LIGHT IT UP: The 2017 Newcastle Foreshore 9pm New year’s Eve fireworks. Picture: Jonathan Carroll. Calls for midnight fireworks in Newcastle on New Year’s Eve are growing strongerafterNewcastle deputy lord mayorDeclan Clausen declared it an event that“has to be explored”.
Speaking from theNew Year’s Evecelebrations atNewcastle Foreshore on Sunday night, Cr Clausen gave an indication that a return to a midnightdisplay would be considered bycouncilif additional funding could be secured.
“There’s been a lot of comment in the last few days about the need for Newcastle to host a midnight fireworks and I think that is somethingthat absolutely has to be explored,” he said.
“But we need to be up front and honest that this evening has cost ratepayers $190,000. I think that’s an absolutely worthwhile investment, but we just need to be cognizant of who pays if we were to extend.
“I’m hopeful that there might be other agencies who are able to chip in to make that a success in future years.”
Last Friday, theHeraldreportedNewcastle MP Tim Crakanthorp wascontinuing hispush for a midnight display and had written to the state governmentto see if there were any possible funding opportunities.
The NSWLabor MP also wrote toNewcastle City Council CEO Jeremy Bath, whocalled on Mr Crakanthorp to useCommunity Building Partnerships money to fund a midnight show in 2018.
“I acknowledge that Newcastle families appreciate the 9pm show and I am supportive of this remaining the main event,” Mr Crakanthorp said.
“Newcastle has a unique opportunity to attract thousands of additional visitors and tourists back to the city on New Year’s Eve, which would be a huge boost to our nighttime economy.”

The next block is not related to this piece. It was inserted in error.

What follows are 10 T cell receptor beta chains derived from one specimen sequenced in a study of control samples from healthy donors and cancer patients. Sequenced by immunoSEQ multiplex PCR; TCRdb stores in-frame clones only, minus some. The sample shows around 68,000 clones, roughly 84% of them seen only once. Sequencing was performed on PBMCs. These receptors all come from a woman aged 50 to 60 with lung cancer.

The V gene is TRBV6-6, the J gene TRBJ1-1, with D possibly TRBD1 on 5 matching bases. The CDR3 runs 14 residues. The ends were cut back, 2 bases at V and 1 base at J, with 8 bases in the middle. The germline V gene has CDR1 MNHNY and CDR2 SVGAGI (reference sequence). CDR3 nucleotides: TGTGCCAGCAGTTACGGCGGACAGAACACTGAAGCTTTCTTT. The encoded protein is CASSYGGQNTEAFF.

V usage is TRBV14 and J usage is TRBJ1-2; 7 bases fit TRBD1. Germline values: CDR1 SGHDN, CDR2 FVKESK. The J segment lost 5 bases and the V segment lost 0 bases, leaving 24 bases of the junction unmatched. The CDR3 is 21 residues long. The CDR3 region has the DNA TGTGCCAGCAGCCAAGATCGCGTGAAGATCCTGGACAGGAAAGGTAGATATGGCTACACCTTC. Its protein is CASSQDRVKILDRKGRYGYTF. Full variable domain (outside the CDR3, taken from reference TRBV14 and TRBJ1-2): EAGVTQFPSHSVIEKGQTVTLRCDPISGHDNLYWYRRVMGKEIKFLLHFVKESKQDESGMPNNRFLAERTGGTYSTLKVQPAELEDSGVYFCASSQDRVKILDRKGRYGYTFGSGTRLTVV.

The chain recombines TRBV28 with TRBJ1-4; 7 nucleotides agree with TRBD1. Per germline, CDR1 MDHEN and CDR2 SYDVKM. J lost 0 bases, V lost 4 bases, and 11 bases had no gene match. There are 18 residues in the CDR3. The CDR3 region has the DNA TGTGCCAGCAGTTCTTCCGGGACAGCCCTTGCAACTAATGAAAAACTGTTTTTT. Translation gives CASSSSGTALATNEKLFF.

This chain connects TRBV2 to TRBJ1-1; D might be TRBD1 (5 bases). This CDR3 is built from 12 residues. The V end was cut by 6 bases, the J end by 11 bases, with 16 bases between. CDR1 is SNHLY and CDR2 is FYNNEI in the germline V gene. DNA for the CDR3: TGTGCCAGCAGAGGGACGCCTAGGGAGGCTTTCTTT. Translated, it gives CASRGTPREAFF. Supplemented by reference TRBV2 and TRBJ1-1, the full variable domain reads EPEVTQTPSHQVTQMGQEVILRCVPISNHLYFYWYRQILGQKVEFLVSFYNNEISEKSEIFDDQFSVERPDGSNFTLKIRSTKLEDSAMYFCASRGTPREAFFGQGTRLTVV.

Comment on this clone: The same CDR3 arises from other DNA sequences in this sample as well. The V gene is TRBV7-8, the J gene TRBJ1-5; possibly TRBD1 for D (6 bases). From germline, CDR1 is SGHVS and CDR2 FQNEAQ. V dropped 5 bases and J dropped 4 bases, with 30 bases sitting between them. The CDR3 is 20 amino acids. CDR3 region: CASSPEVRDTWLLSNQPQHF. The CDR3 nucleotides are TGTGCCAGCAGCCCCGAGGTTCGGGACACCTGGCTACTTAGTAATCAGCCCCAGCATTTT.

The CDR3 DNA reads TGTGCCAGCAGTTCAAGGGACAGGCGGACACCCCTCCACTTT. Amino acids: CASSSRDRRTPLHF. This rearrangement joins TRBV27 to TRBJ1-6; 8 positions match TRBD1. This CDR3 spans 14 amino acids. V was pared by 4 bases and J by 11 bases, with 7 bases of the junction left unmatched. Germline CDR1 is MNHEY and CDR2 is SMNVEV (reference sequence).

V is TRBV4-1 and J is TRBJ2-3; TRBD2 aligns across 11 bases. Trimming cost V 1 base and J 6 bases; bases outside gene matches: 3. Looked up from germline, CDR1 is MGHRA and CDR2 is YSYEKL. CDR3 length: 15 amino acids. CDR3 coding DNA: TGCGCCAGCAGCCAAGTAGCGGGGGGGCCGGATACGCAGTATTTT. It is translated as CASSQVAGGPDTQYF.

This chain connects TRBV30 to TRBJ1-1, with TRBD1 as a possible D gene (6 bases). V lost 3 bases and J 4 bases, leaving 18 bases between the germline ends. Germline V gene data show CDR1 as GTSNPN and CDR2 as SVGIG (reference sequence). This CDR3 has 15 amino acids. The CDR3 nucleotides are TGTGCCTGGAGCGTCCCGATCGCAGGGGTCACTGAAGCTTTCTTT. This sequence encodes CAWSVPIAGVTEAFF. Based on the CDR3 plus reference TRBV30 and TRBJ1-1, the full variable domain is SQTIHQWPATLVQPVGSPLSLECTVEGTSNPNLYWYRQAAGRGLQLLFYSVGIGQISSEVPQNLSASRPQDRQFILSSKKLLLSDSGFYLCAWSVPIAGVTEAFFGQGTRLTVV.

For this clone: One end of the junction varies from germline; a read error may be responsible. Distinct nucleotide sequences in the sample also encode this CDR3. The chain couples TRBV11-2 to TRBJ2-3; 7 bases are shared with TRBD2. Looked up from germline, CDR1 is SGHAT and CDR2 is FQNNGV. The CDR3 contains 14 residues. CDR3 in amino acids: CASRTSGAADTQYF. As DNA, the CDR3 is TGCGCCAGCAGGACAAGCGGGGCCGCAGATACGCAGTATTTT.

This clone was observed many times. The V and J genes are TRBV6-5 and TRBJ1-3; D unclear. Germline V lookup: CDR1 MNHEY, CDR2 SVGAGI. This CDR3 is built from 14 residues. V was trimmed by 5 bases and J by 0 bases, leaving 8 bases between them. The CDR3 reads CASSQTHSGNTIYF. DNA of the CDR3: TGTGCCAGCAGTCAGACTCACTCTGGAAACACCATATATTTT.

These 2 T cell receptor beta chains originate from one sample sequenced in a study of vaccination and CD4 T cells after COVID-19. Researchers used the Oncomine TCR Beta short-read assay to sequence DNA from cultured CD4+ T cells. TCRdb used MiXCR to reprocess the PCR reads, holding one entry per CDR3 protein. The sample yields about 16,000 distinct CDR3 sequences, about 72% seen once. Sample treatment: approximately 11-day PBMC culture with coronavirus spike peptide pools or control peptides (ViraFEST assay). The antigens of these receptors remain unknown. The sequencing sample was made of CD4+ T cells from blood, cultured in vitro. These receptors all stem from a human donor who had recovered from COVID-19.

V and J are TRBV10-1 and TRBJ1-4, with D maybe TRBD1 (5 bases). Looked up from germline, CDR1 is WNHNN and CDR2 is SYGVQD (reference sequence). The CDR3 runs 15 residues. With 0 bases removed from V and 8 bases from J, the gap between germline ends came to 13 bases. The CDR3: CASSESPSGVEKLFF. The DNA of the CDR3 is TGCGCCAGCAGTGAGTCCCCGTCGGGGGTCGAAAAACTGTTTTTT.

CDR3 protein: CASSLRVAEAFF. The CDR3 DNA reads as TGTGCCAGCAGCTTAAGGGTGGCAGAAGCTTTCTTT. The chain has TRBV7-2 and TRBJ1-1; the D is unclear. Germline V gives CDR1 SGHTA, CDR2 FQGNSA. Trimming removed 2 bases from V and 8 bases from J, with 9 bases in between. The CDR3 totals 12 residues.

The only midnight edition of nine displays held in the Hunter this year wasat Harrigan’s Irish Pub inPokolbin.
The last midnight fireworks in Newcastle were held in 2012 beforecouncil optedto focuson a “family-friendly” spectacle in the 9pm time slot forthe following year.
Organisers of the 2017 celebrations had a strong focus onensuring there was ahost ofactivitiesin place at the Queen’s Wharf precinct for New Year’s Eve crowds, activating five separate spaces to incorporate live music, interactive gamesanda specialiseddisabilities area.
CrClausenacknowledged the need to keep people activated if a midnight display was to return, along with extending suitable transport options.
“It’s fair, we are an emerging global city and it’s something that cities of our size do,” CrClausen said.
“It just requires extra preparation, you’ve got to make sure you’ve got something for people to do during those three hours between the 9 o’clock and midnight fireworks, and then different plans to make sure people can leavethe city safely.
“Clearly, the park and ride success from this evening is a good indication that Novocastrians are willing to try something a bit different.
“Hence, if we were to expand to midnight in future years, I’d like to hope that will continue to grow and more and more people can make use of that to get in and out of theevent safely.”